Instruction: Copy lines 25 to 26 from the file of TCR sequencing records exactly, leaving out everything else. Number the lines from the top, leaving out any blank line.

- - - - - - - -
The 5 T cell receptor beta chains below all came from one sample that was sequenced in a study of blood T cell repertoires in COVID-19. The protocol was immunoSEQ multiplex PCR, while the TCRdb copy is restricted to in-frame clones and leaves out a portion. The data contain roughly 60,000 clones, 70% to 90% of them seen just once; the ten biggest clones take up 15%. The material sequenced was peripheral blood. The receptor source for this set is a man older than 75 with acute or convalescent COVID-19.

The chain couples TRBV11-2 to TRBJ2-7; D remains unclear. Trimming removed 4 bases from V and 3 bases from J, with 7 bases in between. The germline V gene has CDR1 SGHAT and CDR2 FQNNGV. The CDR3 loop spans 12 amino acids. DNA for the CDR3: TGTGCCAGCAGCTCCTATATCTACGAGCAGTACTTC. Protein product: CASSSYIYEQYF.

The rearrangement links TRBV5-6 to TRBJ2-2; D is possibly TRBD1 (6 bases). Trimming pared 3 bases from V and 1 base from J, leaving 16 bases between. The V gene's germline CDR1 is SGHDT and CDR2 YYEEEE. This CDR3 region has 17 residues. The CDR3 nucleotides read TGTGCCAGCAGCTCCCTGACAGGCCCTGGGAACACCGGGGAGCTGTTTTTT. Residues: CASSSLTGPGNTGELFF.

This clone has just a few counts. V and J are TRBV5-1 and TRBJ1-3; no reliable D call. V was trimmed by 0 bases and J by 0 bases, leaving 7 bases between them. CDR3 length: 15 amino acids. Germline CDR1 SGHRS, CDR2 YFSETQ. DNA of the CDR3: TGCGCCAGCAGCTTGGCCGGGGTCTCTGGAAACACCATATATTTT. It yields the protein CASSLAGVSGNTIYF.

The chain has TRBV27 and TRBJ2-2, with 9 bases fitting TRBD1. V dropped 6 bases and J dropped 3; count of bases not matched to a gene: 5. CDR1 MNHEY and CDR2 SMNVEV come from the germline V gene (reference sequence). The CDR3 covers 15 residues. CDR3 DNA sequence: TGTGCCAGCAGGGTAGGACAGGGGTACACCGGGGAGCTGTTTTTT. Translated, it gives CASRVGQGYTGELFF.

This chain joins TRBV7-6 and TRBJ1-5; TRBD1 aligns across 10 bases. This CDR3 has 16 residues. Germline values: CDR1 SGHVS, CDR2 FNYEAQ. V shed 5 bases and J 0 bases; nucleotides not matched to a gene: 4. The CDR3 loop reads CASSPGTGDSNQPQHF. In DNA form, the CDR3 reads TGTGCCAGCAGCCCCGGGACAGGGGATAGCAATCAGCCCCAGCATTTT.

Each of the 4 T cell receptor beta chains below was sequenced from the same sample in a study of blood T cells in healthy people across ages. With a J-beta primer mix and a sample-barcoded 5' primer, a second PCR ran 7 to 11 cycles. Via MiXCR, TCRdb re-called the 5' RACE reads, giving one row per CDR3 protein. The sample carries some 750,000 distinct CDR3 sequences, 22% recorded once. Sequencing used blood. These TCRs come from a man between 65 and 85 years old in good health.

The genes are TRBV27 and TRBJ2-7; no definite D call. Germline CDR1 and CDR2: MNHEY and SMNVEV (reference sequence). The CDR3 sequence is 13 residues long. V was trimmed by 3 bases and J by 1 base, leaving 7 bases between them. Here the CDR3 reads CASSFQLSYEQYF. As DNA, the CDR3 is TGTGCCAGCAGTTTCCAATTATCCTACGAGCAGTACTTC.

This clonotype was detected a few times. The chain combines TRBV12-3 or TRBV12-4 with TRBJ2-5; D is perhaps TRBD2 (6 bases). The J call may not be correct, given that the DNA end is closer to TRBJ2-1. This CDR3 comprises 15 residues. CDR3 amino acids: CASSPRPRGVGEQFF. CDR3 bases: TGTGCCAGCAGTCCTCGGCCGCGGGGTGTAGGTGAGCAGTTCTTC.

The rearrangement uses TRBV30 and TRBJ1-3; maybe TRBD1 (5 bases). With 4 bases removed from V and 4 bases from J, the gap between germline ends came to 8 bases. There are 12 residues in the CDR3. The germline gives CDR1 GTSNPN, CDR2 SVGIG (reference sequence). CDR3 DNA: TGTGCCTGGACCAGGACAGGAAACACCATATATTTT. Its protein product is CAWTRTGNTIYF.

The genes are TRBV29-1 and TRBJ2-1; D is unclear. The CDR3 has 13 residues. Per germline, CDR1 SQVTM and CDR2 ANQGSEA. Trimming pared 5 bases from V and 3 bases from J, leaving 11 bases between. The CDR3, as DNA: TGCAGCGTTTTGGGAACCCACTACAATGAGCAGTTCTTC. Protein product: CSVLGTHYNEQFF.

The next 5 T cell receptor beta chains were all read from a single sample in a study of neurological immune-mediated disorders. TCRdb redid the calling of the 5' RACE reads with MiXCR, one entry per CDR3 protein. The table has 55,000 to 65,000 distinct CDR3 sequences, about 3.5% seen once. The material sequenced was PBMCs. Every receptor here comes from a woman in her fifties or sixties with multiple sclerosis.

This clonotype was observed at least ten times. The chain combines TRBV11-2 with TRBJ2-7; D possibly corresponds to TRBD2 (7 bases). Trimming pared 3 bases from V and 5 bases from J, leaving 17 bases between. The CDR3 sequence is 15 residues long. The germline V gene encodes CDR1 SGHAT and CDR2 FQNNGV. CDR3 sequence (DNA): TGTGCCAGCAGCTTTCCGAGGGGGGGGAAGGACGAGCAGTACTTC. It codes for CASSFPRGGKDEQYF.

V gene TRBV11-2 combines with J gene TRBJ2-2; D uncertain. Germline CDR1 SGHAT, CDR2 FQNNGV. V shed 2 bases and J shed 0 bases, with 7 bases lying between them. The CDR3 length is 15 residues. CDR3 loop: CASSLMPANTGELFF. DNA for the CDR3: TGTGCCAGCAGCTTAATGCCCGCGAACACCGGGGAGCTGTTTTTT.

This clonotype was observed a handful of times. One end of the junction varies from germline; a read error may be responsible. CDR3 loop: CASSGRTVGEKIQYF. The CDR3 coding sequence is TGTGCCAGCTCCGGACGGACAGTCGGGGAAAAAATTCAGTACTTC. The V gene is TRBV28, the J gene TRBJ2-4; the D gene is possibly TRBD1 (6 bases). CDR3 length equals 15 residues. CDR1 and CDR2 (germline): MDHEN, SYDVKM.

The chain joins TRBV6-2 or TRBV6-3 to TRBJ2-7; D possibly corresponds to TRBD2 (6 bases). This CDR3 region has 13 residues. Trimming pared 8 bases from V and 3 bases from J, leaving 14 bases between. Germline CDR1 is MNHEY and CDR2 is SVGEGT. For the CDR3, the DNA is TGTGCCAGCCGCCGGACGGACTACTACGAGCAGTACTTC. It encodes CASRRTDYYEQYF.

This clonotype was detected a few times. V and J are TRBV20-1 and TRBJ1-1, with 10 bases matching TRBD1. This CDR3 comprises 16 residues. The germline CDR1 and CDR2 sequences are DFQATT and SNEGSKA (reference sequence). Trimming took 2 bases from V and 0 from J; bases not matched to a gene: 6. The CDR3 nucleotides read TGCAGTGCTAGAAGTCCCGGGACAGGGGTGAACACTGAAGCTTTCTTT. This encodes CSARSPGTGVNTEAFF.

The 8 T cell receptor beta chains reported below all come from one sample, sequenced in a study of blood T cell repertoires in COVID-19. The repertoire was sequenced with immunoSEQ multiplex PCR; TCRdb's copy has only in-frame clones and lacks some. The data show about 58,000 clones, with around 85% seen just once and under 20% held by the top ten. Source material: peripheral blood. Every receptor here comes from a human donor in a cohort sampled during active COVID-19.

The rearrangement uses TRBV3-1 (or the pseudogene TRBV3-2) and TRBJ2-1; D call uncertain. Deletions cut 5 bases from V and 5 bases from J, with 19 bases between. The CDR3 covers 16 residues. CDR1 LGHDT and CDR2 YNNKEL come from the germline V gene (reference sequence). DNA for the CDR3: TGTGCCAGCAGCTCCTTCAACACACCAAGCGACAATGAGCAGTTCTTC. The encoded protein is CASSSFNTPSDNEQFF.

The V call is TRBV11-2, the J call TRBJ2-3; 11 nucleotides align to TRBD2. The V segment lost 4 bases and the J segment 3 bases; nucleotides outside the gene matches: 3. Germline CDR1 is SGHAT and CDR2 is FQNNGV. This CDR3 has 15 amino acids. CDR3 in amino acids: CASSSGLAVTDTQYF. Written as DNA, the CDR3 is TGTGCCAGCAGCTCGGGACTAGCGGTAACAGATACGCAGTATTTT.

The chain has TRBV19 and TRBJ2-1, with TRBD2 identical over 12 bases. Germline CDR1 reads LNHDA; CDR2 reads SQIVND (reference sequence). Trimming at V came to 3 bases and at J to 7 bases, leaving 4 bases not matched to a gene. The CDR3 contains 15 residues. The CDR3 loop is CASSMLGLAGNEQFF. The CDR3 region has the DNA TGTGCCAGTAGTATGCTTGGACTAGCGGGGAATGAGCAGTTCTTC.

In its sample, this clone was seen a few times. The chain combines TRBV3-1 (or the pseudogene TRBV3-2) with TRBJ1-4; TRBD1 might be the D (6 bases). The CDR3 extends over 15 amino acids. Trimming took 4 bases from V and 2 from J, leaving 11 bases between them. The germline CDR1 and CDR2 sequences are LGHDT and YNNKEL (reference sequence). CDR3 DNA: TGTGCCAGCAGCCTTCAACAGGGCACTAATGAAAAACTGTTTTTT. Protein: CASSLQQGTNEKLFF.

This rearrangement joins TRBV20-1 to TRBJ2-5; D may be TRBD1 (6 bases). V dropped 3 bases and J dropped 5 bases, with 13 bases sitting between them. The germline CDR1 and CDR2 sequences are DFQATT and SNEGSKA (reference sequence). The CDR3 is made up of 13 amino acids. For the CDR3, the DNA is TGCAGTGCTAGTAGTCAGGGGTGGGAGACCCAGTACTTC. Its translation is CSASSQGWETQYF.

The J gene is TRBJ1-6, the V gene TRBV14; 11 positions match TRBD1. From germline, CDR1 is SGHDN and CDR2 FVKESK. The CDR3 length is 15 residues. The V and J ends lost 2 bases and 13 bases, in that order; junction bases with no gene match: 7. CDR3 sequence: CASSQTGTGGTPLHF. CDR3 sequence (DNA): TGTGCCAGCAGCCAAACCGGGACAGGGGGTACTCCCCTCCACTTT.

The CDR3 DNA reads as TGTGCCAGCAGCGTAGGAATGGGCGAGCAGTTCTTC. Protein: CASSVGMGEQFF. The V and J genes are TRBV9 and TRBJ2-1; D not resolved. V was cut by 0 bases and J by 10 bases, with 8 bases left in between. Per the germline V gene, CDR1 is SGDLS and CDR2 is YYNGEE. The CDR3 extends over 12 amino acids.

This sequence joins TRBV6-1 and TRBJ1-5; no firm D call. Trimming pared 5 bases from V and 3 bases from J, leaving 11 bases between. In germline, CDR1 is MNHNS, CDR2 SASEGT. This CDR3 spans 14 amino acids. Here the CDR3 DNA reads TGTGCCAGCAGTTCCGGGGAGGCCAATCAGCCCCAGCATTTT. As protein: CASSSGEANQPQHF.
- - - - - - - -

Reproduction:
The CDR3 DNA reads as TGTGCCAGCAGCGTAGGAATGGGCGAGCAGTTCTTC. Protein: CASSVGMGEQFF. The V and J genes are TRBV9 and TRBJ2-1; D not resolved. V was cut by 0 bases and J by 10 bases, with 8 bases left in between. Per the germline V gene, CDR1 is SGDLS and CDR2 is YYNGEE. The CDR3 extends over 12 amino acids.

This sequence joins TRBV6-1 and TRBJ1-5; no firm D call. Trimming pared 5 bases from V and 3 bases from J, leaving 11 bases between. In germline, CDR1 is MNHNS, CDR2 SASEGT. This CDR3 spans 14 amino acids. Here the CDR3 DNA reads TGTGCCAGCAGTTCCGGGGAGGCCAATCAGCCCCAGCATTTT. As protein: CASSSGEANQPQHF.